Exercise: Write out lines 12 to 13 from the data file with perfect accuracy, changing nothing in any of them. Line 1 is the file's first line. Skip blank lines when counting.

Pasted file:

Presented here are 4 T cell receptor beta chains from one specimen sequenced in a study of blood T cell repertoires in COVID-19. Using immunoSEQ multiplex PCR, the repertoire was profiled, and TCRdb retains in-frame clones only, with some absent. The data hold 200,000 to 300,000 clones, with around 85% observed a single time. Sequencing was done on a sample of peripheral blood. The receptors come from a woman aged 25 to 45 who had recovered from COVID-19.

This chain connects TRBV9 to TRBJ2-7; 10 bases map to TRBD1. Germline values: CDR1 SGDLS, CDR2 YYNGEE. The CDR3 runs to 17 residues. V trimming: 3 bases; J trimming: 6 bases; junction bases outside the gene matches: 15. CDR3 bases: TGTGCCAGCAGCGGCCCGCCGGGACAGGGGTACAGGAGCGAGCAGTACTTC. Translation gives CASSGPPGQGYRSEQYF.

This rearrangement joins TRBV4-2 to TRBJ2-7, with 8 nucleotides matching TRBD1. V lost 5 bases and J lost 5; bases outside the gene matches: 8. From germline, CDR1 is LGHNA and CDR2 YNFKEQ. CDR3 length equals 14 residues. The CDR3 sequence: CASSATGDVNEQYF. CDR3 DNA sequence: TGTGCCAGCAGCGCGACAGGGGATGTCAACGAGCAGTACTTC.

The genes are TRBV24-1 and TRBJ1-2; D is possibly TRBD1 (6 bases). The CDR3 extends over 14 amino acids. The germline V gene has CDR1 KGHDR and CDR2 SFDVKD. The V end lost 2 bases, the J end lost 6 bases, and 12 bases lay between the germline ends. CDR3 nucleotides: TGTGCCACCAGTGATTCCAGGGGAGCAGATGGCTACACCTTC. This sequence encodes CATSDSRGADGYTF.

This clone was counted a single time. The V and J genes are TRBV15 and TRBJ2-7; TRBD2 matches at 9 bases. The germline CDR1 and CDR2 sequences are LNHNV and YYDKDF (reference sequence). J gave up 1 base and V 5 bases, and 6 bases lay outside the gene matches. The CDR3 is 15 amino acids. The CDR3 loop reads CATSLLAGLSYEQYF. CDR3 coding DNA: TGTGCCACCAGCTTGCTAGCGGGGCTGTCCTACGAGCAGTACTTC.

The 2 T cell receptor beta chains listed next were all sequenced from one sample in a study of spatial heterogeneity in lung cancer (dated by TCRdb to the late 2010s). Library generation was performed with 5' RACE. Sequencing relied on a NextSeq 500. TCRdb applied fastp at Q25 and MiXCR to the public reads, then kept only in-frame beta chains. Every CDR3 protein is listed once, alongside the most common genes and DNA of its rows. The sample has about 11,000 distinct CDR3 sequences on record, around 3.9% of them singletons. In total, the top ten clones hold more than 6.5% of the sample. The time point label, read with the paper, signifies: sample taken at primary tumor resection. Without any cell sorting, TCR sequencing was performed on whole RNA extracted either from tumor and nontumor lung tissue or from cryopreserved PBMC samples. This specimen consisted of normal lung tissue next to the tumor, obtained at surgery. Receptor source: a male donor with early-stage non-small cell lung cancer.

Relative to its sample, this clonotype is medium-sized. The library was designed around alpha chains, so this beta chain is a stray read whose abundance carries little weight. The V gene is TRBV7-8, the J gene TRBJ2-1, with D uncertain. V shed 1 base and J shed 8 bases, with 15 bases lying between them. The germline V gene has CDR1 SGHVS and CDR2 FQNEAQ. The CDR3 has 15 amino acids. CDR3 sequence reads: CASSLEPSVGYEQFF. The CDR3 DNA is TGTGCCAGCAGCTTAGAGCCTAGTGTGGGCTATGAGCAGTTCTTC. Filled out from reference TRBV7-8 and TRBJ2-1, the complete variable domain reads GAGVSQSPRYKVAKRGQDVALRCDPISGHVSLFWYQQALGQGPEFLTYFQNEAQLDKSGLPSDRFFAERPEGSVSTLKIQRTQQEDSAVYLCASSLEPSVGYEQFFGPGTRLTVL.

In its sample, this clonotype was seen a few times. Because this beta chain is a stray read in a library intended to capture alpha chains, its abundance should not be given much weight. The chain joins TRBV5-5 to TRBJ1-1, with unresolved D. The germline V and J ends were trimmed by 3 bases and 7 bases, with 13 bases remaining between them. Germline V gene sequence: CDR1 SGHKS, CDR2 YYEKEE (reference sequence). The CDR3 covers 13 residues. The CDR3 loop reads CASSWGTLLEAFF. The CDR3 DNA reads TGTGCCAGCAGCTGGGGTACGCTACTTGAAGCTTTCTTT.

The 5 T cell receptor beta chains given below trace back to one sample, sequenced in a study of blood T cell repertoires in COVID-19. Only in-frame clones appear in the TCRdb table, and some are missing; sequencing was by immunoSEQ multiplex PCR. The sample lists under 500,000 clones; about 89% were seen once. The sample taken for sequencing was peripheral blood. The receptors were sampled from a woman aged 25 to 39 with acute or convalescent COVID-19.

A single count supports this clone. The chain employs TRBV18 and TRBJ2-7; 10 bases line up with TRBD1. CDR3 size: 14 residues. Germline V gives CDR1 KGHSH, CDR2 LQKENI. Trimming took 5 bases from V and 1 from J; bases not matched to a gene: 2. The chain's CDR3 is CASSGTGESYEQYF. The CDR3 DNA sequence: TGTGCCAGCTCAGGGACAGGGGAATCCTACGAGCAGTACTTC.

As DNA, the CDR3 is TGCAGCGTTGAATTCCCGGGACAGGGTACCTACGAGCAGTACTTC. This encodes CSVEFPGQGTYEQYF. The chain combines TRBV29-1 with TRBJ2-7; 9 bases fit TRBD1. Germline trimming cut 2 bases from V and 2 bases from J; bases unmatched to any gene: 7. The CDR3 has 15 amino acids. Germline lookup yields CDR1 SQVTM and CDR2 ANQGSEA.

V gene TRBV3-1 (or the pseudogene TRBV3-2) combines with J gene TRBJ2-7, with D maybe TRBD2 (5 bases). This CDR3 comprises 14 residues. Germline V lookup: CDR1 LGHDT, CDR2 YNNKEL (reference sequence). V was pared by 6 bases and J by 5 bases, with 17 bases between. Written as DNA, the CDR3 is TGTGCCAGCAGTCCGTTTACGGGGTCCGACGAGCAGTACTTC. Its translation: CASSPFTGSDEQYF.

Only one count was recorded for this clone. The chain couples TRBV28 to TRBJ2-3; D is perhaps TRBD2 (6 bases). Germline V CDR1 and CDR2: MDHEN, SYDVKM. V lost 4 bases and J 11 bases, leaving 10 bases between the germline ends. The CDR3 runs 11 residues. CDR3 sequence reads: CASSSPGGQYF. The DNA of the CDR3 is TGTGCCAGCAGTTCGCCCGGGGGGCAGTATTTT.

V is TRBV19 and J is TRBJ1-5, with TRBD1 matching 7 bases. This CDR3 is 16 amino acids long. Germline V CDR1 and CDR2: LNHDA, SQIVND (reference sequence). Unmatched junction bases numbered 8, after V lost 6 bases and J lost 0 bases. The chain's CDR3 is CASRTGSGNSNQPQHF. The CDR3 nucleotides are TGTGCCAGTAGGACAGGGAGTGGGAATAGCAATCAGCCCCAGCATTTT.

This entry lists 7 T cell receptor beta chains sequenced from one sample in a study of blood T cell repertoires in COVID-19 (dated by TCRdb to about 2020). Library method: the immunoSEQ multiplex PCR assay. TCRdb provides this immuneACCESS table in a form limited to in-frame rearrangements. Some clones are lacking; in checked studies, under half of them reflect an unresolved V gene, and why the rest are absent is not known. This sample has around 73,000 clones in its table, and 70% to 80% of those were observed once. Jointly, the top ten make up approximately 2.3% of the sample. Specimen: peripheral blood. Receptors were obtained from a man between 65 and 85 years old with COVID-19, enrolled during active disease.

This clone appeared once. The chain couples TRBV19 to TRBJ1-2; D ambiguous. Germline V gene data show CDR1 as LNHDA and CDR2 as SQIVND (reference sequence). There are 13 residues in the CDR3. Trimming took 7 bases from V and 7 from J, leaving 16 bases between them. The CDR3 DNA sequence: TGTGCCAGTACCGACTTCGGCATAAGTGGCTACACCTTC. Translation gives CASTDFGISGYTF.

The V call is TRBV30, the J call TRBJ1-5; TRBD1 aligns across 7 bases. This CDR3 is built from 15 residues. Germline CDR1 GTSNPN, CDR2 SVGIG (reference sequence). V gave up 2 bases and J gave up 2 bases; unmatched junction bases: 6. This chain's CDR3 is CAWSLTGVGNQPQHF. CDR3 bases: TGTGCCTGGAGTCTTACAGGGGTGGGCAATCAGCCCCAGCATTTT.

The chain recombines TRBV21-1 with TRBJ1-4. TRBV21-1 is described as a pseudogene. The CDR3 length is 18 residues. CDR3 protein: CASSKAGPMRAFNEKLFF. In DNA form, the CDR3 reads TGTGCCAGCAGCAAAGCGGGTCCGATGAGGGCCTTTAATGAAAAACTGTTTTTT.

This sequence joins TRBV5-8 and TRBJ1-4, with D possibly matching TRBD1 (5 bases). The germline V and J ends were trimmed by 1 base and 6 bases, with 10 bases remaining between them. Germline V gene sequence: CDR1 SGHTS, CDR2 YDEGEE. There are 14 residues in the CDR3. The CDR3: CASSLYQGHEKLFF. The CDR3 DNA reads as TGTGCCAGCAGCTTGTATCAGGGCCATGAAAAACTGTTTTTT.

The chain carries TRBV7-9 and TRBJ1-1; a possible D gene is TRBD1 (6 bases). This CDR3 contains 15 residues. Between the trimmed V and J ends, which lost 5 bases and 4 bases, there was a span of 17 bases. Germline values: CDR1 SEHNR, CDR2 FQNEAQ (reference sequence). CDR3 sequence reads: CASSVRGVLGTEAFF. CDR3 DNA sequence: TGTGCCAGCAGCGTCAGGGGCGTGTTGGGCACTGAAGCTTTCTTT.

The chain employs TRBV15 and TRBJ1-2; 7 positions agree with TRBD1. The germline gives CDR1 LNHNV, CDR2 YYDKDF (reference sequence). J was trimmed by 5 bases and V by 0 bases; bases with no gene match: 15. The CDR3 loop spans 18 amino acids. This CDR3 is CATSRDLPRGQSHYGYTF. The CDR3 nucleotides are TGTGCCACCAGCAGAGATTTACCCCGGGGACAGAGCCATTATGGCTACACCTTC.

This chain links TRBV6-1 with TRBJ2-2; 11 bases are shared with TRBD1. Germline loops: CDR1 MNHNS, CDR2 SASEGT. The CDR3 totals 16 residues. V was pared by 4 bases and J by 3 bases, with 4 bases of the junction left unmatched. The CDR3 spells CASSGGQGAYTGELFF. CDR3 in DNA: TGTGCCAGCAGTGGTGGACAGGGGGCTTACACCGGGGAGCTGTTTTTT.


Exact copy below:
V gene TRBV3-1 (or the pseudogene TRBV3-2) combines with J gene TRBJ2-7, with D maybe TRBD2 (5 bases). This CDR3 comprises 14 residues. Germline V lookup: CDR1 LGHDT, CDR2 YNNKEL (reference sequence). V was pared by 6 bases and J by 5 bases, with 17 bases between. Written as DNA, the CDR3 is TGTGCCAGCAGTCCGTTTACGGGGTCCGACGAGCAGTACTTC. Its translation: CASSPFTGSDEQYF.

Only one count was recorded for this clone. The chain couples TRBV28 to TRBJ2-3; D is perhaps TRBD2 (6 bases). Germline V CDR1 and CDR2: MDHEN, SYDVKM. V lost 4 bases and J 11 bases, leaving 10 bases between the germline ends. The CDR3 runs 11 residues. CDR3 sequence reads: CASSSPGGQYF. The DNA of the CDR3 is TGTGCCAGCAGTTCGCCCGGGGGGCAGTATTTT.